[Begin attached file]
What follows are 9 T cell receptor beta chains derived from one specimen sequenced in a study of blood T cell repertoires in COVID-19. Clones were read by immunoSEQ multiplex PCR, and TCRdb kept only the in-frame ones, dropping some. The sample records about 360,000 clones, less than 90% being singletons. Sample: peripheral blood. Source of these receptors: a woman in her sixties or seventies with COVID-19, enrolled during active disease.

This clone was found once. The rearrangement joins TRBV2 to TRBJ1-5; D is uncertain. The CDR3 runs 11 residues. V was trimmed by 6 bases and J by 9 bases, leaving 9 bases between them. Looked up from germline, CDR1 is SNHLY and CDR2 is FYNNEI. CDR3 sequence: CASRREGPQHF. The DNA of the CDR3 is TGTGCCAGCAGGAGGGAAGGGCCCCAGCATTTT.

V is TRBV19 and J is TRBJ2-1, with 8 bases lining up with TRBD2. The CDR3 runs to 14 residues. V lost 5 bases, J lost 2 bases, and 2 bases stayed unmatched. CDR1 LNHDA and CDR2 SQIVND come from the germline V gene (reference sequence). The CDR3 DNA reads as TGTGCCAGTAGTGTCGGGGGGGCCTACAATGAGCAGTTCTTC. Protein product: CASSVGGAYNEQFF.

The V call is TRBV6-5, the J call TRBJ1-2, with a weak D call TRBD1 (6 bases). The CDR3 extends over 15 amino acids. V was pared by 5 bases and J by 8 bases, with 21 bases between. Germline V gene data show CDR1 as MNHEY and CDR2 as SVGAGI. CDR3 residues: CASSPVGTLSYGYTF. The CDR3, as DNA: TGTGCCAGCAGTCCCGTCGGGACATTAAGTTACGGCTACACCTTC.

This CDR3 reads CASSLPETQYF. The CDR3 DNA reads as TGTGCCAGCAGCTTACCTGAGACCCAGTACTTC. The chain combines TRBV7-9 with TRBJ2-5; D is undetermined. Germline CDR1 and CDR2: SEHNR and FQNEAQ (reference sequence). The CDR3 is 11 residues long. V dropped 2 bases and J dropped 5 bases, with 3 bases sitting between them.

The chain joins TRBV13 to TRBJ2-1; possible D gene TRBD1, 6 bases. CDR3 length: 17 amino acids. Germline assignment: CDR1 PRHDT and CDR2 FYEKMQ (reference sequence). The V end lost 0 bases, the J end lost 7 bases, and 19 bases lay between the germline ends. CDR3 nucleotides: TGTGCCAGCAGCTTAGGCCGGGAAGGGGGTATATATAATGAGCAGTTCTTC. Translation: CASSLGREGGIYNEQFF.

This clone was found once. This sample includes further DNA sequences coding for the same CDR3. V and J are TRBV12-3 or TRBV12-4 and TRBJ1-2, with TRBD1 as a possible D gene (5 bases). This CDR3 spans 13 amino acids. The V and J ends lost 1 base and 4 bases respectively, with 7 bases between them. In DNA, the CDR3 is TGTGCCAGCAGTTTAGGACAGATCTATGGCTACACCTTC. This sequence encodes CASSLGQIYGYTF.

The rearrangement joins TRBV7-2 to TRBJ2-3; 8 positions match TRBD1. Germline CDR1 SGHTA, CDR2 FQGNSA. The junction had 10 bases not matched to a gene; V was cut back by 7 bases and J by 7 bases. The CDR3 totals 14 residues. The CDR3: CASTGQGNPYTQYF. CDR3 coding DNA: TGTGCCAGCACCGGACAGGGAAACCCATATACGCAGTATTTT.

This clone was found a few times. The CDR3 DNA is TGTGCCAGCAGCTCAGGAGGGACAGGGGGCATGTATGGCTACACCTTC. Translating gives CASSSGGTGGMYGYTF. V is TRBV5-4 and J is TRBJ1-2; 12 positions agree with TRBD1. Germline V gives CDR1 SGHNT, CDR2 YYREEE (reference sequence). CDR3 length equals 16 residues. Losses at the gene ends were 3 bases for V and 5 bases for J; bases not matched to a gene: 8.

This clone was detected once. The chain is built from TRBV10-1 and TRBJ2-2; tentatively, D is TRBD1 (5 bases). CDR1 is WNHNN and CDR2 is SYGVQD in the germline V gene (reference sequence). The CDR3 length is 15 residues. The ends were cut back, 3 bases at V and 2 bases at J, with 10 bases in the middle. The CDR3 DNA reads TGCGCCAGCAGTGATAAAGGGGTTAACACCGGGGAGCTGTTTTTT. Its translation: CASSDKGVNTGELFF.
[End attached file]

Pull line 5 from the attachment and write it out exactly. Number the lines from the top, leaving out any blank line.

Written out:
This CDR3 reads CASSLPETQYF. The CDR3 DNA reads as TGTGCCAGCAGCTTACCTGAGACCCAGTACTTC. The chain combines TRBV7-9 with TRBJ2-5; D is undetermined. Germline CDR1 and CDR2: SEHNR and FQNEAQ (reference sequence). The CDR3 is 11 residues long. V dropped 2 bases and J dropped 5 bases, with 3 bases sitting between them.